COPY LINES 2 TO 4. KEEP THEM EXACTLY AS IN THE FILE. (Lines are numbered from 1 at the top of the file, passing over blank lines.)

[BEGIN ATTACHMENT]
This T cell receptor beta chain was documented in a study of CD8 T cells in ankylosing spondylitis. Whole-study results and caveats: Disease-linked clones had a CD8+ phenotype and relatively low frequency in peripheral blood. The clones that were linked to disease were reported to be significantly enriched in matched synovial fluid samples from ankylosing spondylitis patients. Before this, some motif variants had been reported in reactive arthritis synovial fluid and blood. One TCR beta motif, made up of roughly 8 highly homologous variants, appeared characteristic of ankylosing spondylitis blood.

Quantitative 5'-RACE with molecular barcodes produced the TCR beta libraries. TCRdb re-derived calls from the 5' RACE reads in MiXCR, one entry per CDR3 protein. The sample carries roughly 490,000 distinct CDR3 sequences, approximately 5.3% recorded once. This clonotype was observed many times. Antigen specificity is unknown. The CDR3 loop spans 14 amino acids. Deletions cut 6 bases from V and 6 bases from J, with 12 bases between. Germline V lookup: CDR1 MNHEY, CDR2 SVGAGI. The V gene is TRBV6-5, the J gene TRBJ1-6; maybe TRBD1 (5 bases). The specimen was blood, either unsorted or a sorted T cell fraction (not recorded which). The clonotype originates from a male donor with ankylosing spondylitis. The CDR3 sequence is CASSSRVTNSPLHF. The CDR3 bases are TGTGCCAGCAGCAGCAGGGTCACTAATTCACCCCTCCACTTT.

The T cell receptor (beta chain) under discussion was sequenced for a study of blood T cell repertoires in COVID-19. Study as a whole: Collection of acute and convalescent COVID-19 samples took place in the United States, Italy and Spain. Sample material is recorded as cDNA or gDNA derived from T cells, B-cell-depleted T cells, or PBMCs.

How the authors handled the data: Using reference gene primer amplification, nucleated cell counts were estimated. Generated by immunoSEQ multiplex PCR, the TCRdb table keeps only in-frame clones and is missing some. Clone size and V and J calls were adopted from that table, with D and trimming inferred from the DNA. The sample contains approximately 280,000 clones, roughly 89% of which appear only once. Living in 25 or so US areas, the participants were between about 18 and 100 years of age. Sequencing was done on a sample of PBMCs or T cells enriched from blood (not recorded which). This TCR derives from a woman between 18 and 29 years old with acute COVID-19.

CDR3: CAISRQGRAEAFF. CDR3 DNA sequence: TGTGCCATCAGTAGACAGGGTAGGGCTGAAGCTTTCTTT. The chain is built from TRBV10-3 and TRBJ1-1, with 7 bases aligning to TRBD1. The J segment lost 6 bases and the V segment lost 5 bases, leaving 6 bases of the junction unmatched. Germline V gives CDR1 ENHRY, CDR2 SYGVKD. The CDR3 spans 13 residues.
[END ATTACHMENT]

Quantitative 5'-RACE with molecular barcodes produced the TCR beta libraries. TCRdb re-derived calls from the 5' RACE reads in MiXCR, one entry per CDR3 protein. The sample carries roughly 490,000 distinct CDR3 sequences, approximately 5.3% recorded once. This clonotype was observed many times. Antigen specificity is unknown. The CDR3 loop spans 14 amino acids. Deletions cut 6 bases from V and 6 bases from J, with 12 bases between. Germline V lookup: CDR1 MNHEY, CDR2 SVGAGI. The V gene is TRBV6-5, the J gene TRBJ1-6; maybe TRBD1 (5 bases). The specimen was blood, either unsorted or a sorted T cell fraction (not recorded which). The clonotype originates from a male donor with ankylosing spondylitis. The CDR3 sequence is CASSSRVTNSPLHF. The CDR3 bases are TGTGCCAGCAGCAGCAGGGTCACTAATTCACCCCTCCACTTT.

The T cell receptor (beta chain) under discussion was sequenced for a study of blood T cell repertoires in COVID-19. Study as a whole: Collection of acute and convalescent COVID-19 samples took place in the United States, Italy and Spain. Sample material is recorded as cDNA or gDNA derived from T cells, B-cell-depleted T cells, or PBMCs.

How the authors handled the data: Using reference gene primer amplification, nucleated cell counts were estimated. Generated by immunoSEQ multiplex PCR, the TCRdb table keeps only in-frame clones and is missing some. Clone size and V and J calls were adopted from that table, with D and trimming inferred from the DNA. The sample contains approximately 280,000 clones, roughly 89% of which appear only once. Living in 25 or so US areas, the participants were between about 18 and 100 years of age. Sequencing was done on a sample of PBMCs or T cells enriched from blood (not recorded which). This TCR derives from a woman between 18 and 29 years old with acute COVID-19.